woman holding a bra and looking skeptical

Bras have been around for a really long time. It is believed that this garment originated in ancient Greece, according to NPR. It didn’t exactly look like it does today, however. The first bras were likely wool or linen cut in bands that were then wrapped around women’s breasts. It was kept in place by tying or pinning the wool or linen at the back. Corsets soon replaced these simple bras, and women had to fight for every breath of air until corsets went out of fashion at the end of World War I in 1918. In 1914, a woman named Caresse Crosby experimented with what would become the first modern bra in the United States. It consisted of a pink ribbon and two pocket handkerchiefs. This design inspired bras as we know them today.

Many of us can’t imagine our lives without this ancient piece of lingerie, but the effect this garment has on our bodies is undeniable. Speaking to Elle, osteopath Robin Lansman explained that bras fulfill an important function: They act as support for the structure and weight of the breasts. While this garment does a whole lot of good, it can impact your body in various ways. Read on to discover what happens to your body when you wear a bra.

Bras can contribute to fungal infections and even body acne

woman inspecting a skin rash in the mirror

When you think of bras and hot summer days, two words likely come to mind: boob sweat. This can lead to some unwanted conditions, like yeast and fungal infections.

"You want to be mindful of how you position your breasts in a bra, particularly during warmer months," says Dr. Cassann Blake, breast health specialist (via the Cleveland Clinic). "When you wear a larger cup size, skin rubbing can occur along the inframammary fold (the area under the breast crease)." The combination of sweat and friction creates the perfect environment for fungal infections to thrive. Blake says to ensure you position your breasts in the cups in a way that prevents any friction. To play it extra safe, spray some of your everyday deodorant between and beneath your breasts to fight sweat. Cornstarch is also a great option. In some cases, opting for a bra without an underwire can help ease irritation as well.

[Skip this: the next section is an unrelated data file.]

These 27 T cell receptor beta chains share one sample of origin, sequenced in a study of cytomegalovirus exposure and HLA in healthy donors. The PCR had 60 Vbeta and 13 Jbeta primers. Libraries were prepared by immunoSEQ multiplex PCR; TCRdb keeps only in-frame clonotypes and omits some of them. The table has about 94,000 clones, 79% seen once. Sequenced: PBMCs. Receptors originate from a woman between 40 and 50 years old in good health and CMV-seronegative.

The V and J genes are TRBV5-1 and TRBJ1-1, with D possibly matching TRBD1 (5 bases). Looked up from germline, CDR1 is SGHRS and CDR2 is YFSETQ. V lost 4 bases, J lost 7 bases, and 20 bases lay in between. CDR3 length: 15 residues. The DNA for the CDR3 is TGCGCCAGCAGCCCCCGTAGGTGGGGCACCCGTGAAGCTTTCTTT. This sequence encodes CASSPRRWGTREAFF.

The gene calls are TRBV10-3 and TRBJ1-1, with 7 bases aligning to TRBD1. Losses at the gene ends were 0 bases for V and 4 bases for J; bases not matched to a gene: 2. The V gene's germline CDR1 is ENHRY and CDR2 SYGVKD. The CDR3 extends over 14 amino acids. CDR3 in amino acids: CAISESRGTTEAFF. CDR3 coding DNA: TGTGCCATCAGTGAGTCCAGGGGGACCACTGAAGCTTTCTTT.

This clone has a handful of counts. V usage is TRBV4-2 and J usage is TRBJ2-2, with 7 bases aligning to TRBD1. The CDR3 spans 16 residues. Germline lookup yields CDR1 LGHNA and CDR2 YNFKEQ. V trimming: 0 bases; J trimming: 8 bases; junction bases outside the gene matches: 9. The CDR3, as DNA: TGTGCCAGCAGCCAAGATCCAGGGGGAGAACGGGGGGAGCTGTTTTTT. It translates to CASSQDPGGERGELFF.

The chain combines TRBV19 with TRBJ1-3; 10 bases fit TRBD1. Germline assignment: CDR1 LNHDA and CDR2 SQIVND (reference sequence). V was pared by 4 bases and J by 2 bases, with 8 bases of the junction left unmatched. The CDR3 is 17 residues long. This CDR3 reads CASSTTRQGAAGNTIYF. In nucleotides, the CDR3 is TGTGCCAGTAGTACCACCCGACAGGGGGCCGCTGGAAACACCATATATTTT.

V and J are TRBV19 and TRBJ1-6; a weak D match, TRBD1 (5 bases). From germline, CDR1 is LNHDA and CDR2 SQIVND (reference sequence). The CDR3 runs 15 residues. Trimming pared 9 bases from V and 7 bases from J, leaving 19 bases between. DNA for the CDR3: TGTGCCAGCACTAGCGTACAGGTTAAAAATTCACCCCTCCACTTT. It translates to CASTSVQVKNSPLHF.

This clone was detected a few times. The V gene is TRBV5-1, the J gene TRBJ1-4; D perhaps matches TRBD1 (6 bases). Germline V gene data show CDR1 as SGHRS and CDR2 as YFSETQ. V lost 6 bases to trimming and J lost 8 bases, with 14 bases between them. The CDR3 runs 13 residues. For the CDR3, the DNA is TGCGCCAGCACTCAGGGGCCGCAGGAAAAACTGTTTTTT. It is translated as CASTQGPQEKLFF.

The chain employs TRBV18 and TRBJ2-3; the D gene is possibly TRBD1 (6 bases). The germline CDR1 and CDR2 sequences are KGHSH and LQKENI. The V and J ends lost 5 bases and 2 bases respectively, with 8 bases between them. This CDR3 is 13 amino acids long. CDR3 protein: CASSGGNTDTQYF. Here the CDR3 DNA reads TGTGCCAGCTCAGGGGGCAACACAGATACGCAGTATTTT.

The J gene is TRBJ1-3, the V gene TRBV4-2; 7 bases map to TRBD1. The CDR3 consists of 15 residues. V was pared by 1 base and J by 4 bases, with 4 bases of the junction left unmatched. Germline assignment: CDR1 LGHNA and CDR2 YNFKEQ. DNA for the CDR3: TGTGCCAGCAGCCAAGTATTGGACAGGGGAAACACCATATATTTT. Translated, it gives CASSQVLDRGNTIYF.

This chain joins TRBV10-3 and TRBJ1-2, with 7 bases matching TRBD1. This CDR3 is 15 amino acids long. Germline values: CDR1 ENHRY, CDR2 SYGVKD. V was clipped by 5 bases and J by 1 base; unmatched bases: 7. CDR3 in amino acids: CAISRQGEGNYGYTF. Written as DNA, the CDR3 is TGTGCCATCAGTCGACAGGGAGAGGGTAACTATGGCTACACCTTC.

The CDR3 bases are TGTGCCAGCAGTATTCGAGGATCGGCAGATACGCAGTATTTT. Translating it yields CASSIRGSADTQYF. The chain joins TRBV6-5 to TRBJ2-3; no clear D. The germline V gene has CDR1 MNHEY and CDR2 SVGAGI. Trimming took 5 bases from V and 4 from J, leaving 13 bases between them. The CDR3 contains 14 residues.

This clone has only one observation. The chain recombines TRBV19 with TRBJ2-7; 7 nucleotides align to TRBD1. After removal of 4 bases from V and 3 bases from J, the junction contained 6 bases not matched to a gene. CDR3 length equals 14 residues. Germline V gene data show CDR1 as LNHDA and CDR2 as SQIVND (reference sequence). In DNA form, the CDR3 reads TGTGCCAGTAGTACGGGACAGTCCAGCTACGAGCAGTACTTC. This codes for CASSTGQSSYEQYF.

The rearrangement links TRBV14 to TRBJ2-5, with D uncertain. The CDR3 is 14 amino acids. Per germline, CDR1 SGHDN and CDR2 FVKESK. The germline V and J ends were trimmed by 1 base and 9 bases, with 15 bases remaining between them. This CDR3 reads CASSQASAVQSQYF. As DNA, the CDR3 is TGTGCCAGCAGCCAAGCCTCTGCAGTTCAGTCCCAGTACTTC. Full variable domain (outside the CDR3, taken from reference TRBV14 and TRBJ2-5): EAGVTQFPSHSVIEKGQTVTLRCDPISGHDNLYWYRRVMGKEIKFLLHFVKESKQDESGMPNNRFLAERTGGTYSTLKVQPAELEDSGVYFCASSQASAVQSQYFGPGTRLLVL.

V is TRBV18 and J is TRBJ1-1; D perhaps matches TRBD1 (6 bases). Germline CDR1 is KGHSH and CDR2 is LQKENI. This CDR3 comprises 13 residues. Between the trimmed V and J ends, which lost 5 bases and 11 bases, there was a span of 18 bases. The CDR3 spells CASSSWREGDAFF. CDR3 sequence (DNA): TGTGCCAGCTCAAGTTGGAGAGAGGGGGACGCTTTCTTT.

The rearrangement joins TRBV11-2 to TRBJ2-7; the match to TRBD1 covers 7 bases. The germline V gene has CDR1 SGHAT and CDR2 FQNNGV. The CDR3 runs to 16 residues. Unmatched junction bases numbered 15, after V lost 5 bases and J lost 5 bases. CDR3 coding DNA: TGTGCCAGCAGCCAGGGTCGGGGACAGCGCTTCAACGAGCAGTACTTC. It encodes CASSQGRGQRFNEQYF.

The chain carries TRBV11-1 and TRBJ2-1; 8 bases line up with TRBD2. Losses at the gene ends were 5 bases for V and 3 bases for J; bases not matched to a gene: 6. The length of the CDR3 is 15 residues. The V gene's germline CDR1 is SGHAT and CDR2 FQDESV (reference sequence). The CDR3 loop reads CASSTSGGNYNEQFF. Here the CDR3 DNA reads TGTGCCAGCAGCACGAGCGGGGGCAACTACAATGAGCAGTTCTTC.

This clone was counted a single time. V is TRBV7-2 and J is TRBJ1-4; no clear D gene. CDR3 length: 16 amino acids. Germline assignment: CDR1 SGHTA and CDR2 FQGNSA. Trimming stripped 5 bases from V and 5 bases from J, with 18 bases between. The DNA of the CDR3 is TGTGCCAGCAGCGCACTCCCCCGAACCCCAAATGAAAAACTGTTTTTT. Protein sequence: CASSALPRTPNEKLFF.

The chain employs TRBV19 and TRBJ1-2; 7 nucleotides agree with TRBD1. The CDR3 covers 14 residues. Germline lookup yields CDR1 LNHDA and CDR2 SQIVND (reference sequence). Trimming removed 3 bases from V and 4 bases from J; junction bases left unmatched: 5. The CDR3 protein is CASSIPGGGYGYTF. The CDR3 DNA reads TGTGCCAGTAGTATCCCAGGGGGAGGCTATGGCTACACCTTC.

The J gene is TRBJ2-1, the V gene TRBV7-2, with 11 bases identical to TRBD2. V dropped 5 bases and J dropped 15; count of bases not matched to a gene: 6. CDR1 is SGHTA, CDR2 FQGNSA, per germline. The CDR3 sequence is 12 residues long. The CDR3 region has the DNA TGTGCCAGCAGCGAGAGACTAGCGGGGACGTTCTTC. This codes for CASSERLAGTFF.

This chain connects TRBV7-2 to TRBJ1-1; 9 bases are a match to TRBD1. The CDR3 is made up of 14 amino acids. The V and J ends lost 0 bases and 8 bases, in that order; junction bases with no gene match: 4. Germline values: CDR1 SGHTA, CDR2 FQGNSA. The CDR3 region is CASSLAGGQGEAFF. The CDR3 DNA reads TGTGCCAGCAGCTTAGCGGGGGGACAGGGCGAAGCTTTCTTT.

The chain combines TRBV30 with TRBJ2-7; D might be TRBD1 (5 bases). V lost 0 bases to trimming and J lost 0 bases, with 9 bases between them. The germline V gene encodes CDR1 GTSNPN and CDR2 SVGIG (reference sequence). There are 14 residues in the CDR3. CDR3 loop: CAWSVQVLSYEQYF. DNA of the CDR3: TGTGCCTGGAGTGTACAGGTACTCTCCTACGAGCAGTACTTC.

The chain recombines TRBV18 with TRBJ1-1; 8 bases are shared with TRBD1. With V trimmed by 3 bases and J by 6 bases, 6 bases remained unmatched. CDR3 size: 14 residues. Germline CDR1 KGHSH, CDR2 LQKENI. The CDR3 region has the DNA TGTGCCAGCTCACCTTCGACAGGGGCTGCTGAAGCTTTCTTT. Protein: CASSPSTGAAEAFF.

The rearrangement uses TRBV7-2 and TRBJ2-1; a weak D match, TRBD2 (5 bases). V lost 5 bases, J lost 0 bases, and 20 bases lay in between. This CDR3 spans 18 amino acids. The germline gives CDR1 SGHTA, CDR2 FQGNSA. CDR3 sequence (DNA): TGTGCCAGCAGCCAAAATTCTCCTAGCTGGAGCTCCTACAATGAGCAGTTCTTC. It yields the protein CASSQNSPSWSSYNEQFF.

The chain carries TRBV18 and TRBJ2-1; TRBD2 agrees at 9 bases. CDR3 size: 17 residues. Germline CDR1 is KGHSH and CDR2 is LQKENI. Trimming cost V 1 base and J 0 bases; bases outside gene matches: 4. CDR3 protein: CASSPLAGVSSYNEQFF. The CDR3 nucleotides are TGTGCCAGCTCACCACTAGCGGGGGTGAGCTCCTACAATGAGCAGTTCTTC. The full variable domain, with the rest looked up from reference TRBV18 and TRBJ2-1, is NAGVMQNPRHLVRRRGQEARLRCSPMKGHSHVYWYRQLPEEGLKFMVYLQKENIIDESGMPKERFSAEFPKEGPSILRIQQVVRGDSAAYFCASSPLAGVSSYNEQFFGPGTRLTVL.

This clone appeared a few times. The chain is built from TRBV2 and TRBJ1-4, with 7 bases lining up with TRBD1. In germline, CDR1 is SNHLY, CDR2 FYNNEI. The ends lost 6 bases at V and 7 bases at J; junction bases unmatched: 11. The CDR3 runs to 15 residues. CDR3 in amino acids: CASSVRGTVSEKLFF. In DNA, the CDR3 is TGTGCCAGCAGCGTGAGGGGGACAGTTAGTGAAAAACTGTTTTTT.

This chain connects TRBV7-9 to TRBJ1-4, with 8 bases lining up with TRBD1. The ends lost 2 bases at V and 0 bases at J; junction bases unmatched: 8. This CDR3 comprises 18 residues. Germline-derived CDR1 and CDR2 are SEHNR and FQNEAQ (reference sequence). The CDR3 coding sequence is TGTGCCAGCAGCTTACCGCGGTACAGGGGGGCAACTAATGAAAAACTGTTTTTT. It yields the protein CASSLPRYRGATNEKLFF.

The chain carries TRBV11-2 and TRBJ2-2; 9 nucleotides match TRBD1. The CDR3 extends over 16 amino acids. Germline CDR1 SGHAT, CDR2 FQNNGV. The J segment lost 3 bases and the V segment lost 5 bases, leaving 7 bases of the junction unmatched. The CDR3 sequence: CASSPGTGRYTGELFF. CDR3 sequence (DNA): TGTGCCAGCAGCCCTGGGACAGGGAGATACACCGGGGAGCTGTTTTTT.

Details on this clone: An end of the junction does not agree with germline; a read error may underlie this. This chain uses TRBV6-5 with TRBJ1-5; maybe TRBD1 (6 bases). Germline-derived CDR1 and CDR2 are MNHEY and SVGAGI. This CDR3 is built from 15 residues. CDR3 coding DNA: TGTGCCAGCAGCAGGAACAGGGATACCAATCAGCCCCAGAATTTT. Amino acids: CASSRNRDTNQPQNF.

Something else that’s incredibly important is making sure you don’t wear the same bra twice in a row without washing it. The buildup of bacteria, sweat, and dirt is a playground for fungal infections and can even cause body acne to develop, according to Dr. Melissa Doft, cosmetic plastic surgeon (per Refinery29). However, for those with bigger breasts, wearing a bra every day can actually help prevent body acne from developing because the bra acts as a barrier between skin folds, notes Dr. Constance M. Chen, board-certified plastic surgeon.

You might deal with skin irritation and inflammation

woman examining her breast

If wearing a bra every day seems to be making your skin very angry, you’re not alone. "When tight clothing rubs the skin, it can cause excess sweating as well as irritation and inflammation of hair follicles. Not only that, bacteria and/or fungus on the surface of the skin can more easily penetrate into these hair follicles, causing infection" says Dr. Heather Downes, board-certified dermatologist (via Healthline).